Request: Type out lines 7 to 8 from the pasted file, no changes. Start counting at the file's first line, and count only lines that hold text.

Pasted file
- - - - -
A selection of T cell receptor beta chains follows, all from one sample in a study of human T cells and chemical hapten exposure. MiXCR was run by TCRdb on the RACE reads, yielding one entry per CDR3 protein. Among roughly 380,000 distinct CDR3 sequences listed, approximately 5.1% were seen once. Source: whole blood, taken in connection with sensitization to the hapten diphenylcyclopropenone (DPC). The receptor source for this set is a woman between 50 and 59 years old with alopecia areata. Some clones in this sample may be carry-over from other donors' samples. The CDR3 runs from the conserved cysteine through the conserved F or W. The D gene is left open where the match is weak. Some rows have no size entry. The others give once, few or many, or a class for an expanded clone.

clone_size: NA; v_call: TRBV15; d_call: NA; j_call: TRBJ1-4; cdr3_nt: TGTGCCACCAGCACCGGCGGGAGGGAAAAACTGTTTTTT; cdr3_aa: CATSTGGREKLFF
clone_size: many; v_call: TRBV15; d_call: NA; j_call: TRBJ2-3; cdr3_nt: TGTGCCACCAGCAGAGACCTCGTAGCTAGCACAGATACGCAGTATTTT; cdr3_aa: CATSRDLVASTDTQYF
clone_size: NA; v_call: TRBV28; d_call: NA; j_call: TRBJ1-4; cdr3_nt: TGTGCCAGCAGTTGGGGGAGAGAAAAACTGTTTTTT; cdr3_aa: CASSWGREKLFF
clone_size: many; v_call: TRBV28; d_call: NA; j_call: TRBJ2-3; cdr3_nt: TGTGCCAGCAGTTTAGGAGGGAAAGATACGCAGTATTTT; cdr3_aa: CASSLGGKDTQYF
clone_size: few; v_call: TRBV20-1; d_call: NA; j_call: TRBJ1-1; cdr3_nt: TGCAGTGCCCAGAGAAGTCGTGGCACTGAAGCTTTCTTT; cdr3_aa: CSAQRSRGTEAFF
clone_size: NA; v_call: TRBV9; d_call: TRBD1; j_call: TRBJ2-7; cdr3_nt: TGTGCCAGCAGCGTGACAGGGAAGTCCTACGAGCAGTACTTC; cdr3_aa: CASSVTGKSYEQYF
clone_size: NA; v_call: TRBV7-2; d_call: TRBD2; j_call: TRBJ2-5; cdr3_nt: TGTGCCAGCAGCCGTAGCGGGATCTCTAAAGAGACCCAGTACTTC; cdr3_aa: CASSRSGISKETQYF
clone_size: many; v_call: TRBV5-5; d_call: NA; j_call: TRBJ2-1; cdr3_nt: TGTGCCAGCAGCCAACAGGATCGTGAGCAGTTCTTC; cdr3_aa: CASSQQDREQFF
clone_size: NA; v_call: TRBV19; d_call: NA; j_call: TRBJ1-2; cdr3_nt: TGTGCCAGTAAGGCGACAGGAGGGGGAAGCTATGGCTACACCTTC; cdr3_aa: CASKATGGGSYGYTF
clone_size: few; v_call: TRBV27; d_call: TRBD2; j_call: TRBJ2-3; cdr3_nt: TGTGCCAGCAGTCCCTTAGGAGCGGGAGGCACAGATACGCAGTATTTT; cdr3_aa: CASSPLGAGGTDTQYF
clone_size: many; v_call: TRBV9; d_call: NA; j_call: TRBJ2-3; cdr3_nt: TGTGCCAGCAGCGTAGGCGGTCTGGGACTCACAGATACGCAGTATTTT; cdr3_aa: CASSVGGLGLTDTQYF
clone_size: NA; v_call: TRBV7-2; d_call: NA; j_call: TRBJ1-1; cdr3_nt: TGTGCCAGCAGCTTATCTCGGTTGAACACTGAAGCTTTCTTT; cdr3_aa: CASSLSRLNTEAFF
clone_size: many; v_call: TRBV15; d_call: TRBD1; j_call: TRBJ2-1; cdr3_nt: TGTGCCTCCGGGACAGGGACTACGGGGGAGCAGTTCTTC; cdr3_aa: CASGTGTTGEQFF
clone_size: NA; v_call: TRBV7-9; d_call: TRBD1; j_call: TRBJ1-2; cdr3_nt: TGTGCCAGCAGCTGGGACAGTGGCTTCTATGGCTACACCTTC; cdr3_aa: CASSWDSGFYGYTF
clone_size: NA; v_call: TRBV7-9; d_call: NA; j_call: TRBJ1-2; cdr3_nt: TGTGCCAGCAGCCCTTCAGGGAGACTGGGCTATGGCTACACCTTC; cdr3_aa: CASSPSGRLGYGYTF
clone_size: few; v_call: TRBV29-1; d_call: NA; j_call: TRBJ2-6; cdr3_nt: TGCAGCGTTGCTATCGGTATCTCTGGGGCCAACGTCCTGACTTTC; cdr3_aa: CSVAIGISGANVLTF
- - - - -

clone_size: NA; v_call: TRBV9; d_call: TRBD1; j_call: TRBJ2-7; cdr3_nt: TGTGCCAGCAGCGTGACAGGGAAGTCCTACGAGCAGTACTTC; cdr3_aa: CASSVTGKSYEQYF
clone_size: NA; v_call: TRBV7-2; d_call: TRBD2; j_call: TRBJ2-5; cdr3_nt: TGTGCCAGCAGCCGTAGCGGGATCTCTAAAGAGACCCAGTACTTC; cdr3_aa: CASSRSGISKETQYF